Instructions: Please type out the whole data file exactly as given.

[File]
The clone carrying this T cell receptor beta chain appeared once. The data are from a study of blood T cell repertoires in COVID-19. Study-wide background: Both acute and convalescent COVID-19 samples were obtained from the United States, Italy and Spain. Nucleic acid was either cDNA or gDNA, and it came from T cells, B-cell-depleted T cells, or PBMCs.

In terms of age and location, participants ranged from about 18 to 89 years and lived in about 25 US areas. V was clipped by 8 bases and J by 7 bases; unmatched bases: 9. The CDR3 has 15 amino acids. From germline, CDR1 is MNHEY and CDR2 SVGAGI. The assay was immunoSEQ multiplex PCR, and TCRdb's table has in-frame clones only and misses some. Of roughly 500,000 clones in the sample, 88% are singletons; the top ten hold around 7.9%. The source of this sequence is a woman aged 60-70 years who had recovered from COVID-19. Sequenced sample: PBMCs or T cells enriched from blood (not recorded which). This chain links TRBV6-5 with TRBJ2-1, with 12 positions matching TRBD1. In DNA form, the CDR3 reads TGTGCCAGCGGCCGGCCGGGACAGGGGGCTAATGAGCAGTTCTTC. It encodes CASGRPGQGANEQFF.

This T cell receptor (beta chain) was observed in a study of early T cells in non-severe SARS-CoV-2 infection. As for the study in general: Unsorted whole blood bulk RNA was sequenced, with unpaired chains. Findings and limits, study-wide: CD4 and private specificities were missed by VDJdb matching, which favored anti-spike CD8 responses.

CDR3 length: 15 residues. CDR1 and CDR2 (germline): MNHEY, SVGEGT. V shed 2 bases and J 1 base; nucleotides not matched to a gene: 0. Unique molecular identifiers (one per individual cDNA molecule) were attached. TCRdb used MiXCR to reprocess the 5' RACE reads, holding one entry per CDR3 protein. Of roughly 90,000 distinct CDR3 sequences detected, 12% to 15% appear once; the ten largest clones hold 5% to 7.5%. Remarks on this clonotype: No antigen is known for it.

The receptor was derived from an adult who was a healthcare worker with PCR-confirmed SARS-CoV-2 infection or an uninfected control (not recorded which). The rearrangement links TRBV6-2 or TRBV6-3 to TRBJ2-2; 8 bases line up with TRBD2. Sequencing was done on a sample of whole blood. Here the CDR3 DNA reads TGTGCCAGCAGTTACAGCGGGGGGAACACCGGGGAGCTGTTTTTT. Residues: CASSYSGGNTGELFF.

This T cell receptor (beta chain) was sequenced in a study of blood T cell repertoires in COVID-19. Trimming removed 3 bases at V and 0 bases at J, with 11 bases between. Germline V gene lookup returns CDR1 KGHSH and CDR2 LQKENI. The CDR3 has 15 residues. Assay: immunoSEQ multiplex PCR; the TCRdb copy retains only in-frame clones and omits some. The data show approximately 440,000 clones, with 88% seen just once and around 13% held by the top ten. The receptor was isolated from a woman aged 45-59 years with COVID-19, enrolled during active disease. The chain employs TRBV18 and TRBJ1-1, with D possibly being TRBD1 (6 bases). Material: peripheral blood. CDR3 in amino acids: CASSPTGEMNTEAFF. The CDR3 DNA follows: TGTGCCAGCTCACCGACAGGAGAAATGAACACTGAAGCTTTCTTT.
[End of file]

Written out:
The clone carrying this T cell receptor beta chain appeared once. The data are from a study of blood T cell repertoires in COVID-19. Study-wide background: Both acute and convalescent COVID-19 samples were obtained from the United States, Italy and Spain. Nucleic acid was either cDNA or gDNA, and it came from T cells, B-cell-depleted T cells, or PBMCs.

In terms of age and location, participants ranged from about 18 to 89 years and lived in about 25 US areas. V was clipped by 8 bases and J by 7 bases; unmatched bases: 9. The CDR3 has 15 amino acids. From germline, CDR1 is MNHEY and CDR2 SVGAGI. The assay was immunoSEQ multiplex PCR, and TCRdb's table has in-frame clones only and misses some. Of roughly 500,000 clones in the sample, 88% are singletons; the top ten hold around 7.9%. The source of this sequence is a woman aged 60-70 years who had recovered from COVID-19. Sequenced sample: PBMCs or T cells enriched from blood (not recorded which). This chain links TRBV6-5 with TRBJ2-1, with 12 positions matching TRBD1. In DNA form, the CDR3 reads TGTGCCAGCGGCCGGCCGGGACAGGGGGCTAATGAGCAGTTCTTC. It encodes CASGRPGQGANEQFF.

This T cell receptor (beta chain) was observed in a study of early T cells in non-severe SARS-CoV-2 infection. As for the study in general: Unsorted whole blood bulk RNA was sequenced, with unpaired chains. Findings and limits, study-wide: CD4 and private specificities were missed by VDJdb matching, which favored anti-spike CD8 responses.

CDR3 length: 15 residues. CDR1 and CDR2 (germline): MNHEY, SVGEGT. V shed 2 bases and J 1 base; nucleotides not matched to a gene: 0. Unique molecular identifiers (one per individual cDNA molecule) were attached. TCRdb used MiXCR to reprocess the 5' RACE reads, holding one entry per CDR3 protein. Of roughly 90,000 distinct CDR3 sequences detected, 12% to 15% appear once; the ten largest clones hold 5% to 7.5%. Remarks on this clonotype: No antigen is known for it.

The receptor was derived from an adult who was a healthcare worker with PCR-confirmed SARS-CoV-2 infection or an uninfected control (not recorded which). The rearrangement links TRBV6-2 or TRBV6-3 to TRBJ2-2; 8 bases line up with TRBD2. Sequencing was done on a sample of whole blood. Here the CDR3 DNA reads TGTGCCAGCAGTTACAGCGGGGGGAACACCGGGGAGCTGTTTTTT. Residues: CASSYSGGNTGELFF.

This T cell receptor (beta chain) was sequenced in a study of blood T cell repertoires in COVID-19. Trimming removed 3 bases at V and 0 bases at J, with 11 bases between. Germline V gene lookup returns CDR1 KGHSH and CDR2 LQKENI. The CDR3 has 15 residues. Assay: immunoSEQ multiplex PCR; the TCRdb copy retains only in-frame clones and omits some. The data show approximately 440,000 clones, with 88% seen just once and around 13% held by the top ten. The receptor was isolated from a woman aged 45-59 years with COVID-19, enrolled during active disease. The chain employs TRBV18 and TRBJ1-1, with D possibly being TRBD1 (6 bases). Material: peripheral blood. CDR3 in amino acids: CASSPTGEMNTEAFF. The CDR3 DNA follows: TGTGCCAGCTCACCGACAGGAGAAATGAACACTGAAGCTTTCTTT.